Whereas the mean BMI was higher in patients who were ultimately unable to tolerate use of the Montgomery cannula, there did not appear to be a correlation between BMI and successful use of the Montgomery cannula. Ideally, neck circumference would be a superior predictor to BMI. However, neck circumference was not recorded in the patient population and could not be evaluated. It is noteworthy that among the 8 patients classified as obese, 3 of the 4 who underwent a 4-flap epithelial-lined tracheostomy with anterior cervical lipectomy were classified as successes with cannula placement. In contrast, the 2 morbidly obese patients treated via standard tracheostomy (without an epithelial-lined tracheostome) required removal of the Montgomery cannula as a result of the development of granulation tissue. This analysis supports the contention of Strauss4 that a skin-lined tracheostomy is a useful method of allowing patients whose large neck girth may otherwise give them an unfavorable anatomic configuration for cannula placement an improved chance at successful use of a cannula.9
Montgomery cannula use also played a role for several patients in their path toward decannulation, as 4 of the 20 patients were successfully decannulated following interval use of a Montgomery cannula. Patients who have a capped tracheostomy tube may still have difficulties with breathing secondary to airway resistance caused by the intraluminal projection of the tracheostomy tube. In our experience, patients have reported irritation caused by positional movement of the metal tracheostomy tube that impaired sleep in a manner not reported with use of the Montgomery cannula. In addition, decannulation during the study can potentially cause an unwanted obstruction in an unprotected airway for a patient who is not ready for decannulation. We believe that the low profile of a Montgomery cannula and lack of intraluminal projection gives the cannula an advantage over the standard tracheostomy during a sleep study evaluation while still providing a safe airway for the patient, leading to more accurate results (Figure 2).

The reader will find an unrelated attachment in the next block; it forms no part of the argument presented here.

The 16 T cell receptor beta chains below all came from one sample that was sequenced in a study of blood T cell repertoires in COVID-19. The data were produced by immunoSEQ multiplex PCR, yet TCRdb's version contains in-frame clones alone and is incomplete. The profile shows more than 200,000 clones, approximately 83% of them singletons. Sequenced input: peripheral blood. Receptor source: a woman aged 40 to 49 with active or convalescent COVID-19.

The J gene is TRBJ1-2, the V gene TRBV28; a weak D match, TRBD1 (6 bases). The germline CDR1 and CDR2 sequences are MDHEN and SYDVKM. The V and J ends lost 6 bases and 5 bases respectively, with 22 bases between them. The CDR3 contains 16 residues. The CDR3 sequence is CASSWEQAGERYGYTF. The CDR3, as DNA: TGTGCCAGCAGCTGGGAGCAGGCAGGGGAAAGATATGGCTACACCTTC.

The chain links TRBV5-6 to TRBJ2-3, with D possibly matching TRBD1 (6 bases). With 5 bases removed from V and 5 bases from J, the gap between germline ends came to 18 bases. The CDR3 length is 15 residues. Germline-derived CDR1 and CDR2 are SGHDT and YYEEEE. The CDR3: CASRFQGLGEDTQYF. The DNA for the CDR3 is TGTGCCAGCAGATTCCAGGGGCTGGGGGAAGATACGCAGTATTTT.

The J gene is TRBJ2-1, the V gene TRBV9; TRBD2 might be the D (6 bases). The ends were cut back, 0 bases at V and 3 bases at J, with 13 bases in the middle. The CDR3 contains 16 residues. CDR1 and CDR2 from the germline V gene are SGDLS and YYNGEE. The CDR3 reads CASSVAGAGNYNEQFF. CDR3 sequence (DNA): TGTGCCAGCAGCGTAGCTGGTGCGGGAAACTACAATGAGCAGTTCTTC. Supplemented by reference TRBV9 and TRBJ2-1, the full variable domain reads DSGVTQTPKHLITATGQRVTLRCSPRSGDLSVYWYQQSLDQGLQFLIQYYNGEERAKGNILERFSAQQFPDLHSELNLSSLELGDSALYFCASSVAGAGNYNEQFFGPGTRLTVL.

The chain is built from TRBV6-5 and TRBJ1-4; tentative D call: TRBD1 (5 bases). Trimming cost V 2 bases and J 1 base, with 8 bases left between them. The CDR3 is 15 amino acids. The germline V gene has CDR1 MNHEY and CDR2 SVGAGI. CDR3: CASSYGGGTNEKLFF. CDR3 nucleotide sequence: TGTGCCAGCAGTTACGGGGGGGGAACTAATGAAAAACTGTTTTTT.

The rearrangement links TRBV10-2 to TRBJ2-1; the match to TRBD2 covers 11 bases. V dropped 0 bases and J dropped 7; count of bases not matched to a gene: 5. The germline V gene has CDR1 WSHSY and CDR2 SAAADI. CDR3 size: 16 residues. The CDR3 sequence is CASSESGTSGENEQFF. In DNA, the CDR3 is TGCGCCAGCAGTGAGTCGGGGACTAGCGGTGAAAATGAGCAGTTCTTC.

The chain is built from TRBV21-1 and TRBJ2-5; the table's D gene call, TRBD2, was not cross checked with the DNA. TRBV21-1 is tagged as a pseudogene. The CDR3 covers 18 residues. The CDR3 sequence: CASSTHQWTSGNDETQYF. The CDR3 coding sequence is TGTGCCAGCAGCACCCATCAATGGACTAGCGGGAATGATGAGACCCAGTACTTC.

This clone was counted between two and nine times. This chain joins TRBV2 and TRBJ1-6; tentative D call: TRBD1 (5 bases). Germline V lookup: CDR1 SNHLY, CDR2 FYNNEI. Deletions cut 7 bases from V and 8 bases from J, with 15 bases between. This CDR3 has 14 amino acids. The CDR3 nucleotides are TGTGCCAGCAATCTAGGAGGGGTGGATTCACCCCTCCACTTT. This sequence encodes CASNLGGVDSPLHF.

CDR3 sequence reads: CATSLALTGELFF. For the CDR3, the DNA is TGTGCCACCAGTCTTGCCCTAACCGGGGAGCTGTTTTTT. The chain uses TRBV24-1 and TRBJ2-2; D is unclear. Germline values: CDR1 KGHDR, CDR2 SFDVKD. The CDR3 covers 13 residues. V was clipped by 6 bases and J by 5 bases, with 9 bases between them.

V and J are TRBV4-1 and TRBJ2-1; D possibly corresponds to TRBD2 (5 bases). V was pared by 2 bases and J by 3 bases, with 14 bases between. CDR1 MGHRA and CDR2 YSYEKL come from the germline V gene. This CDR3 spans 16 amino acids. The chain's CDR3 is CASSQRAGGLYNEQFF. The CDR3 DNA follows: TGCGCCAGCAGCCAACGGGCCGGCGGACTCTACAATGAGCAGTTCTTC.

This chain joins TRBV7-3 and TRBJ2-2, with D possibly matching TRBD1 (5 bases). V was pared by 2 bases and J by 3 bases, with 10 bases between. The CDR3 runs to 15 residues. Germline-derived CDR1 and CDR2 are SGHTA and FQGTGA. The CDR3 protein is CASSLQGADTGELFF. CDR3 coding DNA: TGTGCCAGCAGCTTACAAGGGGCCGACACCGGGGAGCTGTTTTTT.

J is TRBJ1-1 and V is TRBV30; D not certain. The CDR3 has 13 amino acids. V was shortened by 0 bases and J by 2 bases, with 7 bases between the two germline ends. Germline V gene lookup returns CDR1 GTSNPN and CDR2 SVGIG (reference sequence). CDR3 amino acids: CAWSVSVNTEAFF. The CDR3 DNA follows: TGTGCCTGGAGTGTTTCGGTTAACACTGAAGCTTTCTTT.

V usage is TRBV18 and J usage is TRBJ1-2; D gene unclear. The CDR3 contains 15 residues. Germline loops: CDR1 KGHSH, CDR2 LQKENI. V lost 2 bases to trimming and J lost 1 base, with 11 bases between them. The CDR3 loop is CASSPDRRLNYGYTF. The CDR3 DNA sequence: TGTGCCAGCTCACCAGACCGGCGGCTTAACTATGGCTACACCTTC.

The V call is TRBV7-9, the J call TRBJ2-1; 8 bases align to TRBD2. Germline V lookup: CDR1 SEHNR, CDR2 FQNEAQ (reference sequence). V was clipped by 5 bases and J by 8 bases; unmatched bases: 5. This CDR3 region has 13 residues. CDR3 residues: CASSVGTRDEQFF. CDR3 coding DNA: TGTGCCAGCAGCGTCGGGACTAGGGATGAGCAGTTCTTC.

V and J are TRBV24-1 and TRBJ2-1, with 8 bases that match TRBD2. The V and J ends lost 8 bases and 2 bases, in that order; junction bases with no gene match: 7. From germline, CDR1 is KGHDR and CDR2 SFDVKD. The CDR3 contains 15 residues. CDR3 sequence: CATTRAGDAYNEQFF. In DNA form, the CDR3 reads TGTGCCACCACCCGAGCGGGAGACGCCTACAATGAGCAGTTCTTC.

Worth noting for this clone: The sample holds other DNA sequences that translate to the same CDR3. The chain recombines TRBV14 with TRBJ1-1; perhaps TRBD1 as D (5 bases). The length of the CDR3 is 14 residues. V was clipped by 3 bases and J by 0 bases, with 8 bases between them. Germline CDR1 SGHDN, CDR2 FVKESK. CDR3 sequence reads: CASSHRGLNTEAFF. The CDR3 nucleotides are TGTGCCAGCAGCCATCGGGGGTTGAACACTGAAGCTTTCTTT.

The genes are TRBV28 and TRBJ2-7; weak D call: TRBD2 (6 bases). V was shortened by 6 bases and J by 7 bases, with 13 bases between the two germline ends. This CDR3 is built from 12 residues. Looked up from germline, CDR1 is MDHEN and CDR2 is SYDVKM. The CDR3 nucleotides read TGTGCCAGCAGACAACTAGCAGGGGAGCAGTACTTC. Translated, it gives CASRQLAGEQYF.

The most concerning complication of airway obstruction associated with use of the cannula occurred transiently in 2 patients. These patients experienced posterior displacement of the Montgomery cannula into the airway. In both instances, patients were able to retrieve the cannula by pulling it forward. In 1 patient, the lack of familiarity with the cannula on the part of a local emergency department motivated the patient to take action herself and remove the cannula. This reported experience highlights the importance of patient education regarding cannula care and actions to take in potential emergencies.
A short-term Montgomery cannula was used almost exclusively in all 20 patients evaluated for this study, which is a departure from traditional recommendations for Montgomery cannula use in which the short-term cannula is used transiently until the “long-term” cannula is placed. The long-term cannula has a variable length of the barrel without ridges (circular projections). The ridges along the full extent of the short-term cannula help to stabilize the cannula and, in our experience, have not been perceived as contributing to production of granulation tissue. An additional benefit of use of the short-term cannula for all patients is increased simplicity in choosing the length of the cannula because there is a need for the exact cannula measurements for long-term cannulas. It is our overall philosophy to maintain the cannula length, measured as projection from the skin, to be initially long so that if there is a posterior migration, the patient is able to readily grasp the cannula and pull it forward. As the patient becomes more proficient with cannula care, it is then shortened to the patient’s desired comfort level. It is our experience that most patients prefer a shorter cannula because it has a lower profile. Only 2 patients requested lengthening of the cannula because adipose tissue was creating an obstruction to the cannula.